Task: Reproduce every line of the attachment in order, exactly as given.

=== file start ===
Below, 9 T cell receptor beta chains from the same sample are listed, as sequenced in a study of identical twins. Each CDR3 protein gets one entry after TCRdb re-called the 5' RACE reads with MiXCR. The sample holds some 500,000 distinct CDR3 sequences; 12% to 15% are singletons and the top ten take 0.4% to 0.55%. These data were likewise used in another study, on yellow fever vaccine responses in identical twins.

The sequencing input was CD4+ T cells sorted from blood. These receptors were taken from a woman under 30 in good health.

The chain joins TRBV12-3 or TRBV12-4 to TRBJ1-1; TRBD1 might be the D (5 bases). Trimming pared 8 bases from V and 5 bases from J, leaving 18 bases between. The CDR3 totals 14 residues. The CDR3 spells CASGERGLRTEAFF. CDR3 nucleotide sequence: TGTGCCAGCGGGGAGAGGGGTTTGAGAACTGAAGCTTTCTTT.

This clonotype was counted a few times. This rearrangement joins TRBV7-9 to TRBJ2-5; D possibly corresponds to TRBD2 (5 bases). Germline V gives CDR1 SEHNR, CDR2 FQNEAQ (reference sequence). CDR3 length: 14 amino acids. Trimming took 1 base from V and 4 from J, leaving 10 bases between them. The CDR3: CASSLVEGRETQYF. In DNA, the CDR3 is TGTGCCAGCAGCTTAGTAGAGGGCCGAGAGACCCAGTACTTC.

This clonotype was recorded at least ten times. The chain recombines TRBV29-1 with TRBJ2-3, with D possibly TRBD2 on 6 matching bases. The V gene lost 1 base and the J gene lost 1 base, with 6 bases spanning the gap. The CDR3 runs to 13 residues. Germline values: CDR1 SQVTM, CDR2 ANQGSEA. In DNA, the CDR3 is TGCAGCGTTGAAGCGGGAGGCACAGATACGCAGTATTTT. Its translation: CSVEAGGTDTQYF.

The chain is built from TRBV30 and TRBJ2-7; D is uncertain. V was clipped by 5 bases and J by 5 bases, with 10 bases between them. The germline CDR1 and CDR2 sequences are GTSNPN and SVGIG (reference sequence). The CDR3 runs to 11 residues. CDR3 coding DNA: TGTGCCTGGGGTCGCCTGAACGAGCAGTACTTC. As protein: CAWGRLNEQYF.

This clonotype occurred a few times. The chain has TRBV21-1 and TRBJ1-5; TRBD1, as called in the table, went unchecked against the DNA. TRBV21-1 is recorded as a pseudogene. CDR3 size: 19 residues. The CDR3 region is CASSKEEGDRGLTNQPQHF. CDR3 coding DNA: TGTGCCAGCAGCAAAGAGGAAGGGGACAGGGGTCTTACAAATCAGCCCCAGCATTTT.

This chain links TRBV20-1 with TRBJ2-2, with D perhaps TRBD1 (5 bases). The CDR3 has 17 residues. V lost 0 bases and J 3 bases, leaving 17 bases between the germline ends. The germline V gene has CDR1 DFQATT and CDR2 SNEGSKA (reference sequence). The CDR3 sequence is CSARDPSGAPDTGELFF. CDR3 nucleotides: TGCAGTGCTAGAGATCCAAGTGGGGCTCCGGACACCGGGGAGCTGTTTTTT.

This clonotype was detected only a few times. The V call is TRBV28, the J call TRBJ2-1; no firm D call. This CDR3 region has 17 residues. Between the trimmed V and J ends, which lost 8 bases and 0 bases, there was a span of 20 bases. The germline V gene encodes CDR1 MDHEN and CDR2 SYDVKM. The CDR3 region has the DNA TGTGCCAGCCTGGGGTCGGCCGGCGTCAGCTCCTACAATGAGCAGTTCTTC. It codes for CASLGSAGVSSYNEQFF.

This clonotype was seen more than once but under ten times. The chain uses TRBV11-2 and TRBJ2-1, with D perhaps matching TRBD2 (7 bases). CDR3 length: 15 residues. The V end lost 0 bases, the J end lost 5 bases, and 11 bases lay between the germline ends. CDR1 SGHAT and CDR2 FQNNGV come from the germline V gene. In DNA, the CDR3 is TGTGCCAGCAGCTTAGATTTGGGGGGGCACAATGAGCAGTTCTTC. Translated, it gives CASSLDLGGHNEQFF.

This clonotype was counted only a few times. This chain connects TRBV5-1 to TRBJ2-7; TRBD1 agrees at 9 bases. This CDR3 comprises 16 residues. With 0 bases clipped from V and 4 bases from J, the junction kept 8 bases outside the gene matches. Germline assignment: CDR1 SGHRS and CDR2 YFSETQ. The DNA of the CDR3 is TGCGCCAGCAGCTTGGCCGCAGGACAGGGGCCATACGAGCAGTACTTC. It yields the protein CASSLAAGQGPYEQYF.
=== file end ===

Below, 9 T cell receptor beta chains from the same sample are listed, as sequenced in a study of identical twins. Each CDR3 protein gets one entry after TCRdb re-called the 5' RACE reads with MiXCR. The sample holds some 500,000 distinct CDR3 sequences; 12% to 15% are singletons and the top ten take 0.4% to 0.55%. These data were likewise used in another study, on yellow fever vaccine responses in identical twins.

The sequencing input was CD4+ T cells sorted from blood. These receptors were taken from a woman under 30 in good health.

The chain joins TRBV12-3 or TRBV12-4 to TRBJ1-1; TRBD1 might be the D (5 bases). Trimming pared 8 bases from V and 5 bases from J, leaving 18 bases between. The CDR3 totals 14 residues. The CDR3 spells CASGERGLRTEAFF. CDR3 nucleotide sequence: TGTGCCAGCGGGGAGAGGGGTTTGAGAACTGAAGCTTTCTTT.

This clonotype was counted a few times. This rearrangement joins TRBV7-9 to TRBJ2-5; D possibly corresponds to TRBD2 (5 bases). Germline V gives CDR1 SEHNR, CDR2 FQNEAQ (reference sequence). CDR3 length: 14 amino acids. Trimming took 1 base from V and 4 from J, leaving 10 bases between them. The CDR3: CASSLVEGRETQYF. In DNA, the CDR3 is TGTGCCAGCAGCTTAGTAGAGGGCCGAGAGACCCAGTACTTC.

This clonotype was recorded at least ten times. The chain recombines TRBV29-1 with TRBJ2-3, with D possibly TRBD2 on 6 matching bases. The V gene lost 1 base and the J gene lost 1 base, with 6 bases spanning the gap. The CDR3 runs to 13 residues. Germline values: CDR1 SQVTM, CDR2 ANQGSEA. In DNA, the CDR3 is TGCAGCGTTGAAGCGGGAGGCACAGATACGCAGTATTTT. Its translation: CSVEAGGTDTQYF.

The chain is built from TRBV30 and TRBJ2-7; D is uncertain. V was clipped by 5 bases and J by 5 bases, with 10 bases between them. The germline CDR1 and CDR2 sequences are GTSNPN and SVGIG (reference sequence). The CDR3 runs to 11 residues. CDR3 coding DNA: TGTGCCTGGGGTCGCCTGAACGAGCAGTACTTC. As protein: CAWGRLNEQYF.

This clonotype occurred a few times. The chain has TRBV21-1 and TRBJ1-5; TRBD1, as called in the table, went unchecked against the DNA. TRBV21-1 is recorded as a pseudogene. CDR3 size: 19 residues. The CDR3 region is CASSKEEGDRGLTNQPQHF. CDR3 coding DNA: TGTGCCAGCAGCAAAGAGGAAGGGGACAGGGGTCTTACAAATCAGCCCCAGCATTTT.

This chain links TRBV20-1 with TRBJ2-2, with D perhaps TRBD1 (5 bases). The CDR3 has 17 residues. V lost 0 bases and J 3 bases, leaving 17 bases between the germline ends. The germline V gene has CDR1 DFQATT and CDR2 SNEGSKA (reference sequence). The CDR3 sequence is CSARDPSGAPDTGELFF. CDR3 nucleotides: TGCAGTGCTAGAGATCCAAGTGGGGCTCCGGACACCGGGGAGCTGTTTTTT.

This clonotype was detected only a few times. The V call is TRBV28, the J call TRBJ2-1; no firm D call. This CDR3 region has 17 residues. Between the trimmed V and J ends, which lost 8 bases and 0 bases, there was a span of 20 bases. The germline V gene encodes CDR1 MDHEN and CDR2 SYDVKM. The CDR3 region has the DNA TGTGCCAGCCTGGGGTCGGCCGGCGTCAGCTCCTACAATGAGCAGTTCTTC. It codes for CASLGSAGVSSYNEQFF.

This clonotype was seen more than once but under ten times. The chain uses TRBV11-2 and TRBJ2-1, with D perhaps matching TRBD2 (7 bases). CDR3 length: 15 residues. The V end lost 0 bases, the J end lost 5 bases, and 11 bases lay between the germline ends. CDR1 SGHAT and CDR2 FQNNGV come from the germline V gene. In DNA, the CDR3 is TGTGCCAGCAGCTTAGATTTGGGGGGGCACAATGAGCAGTTCTTC. Translated, it gives CASSLDLGGHNEQFF.

This clonotype was counted only a few times. This chain connects TRBV5-1 to TRBJ2-7; TRBD1 agrees at 9 bases. This CDR3 comprises 16 residues. With 0 bases clipped from V and 4 bases from J, the junction kept 8 bases outside the gene matches. Germline assignment: CDR1 SGHRS and CDR2 YFSETQ. The DNA of the CDR3 is TGCGCCAGCAGCTTGGCCGCAGGACAGGGGCCATACGAGCAGTACTTC. It yields the protein CASSLAAGQGPYEQYF.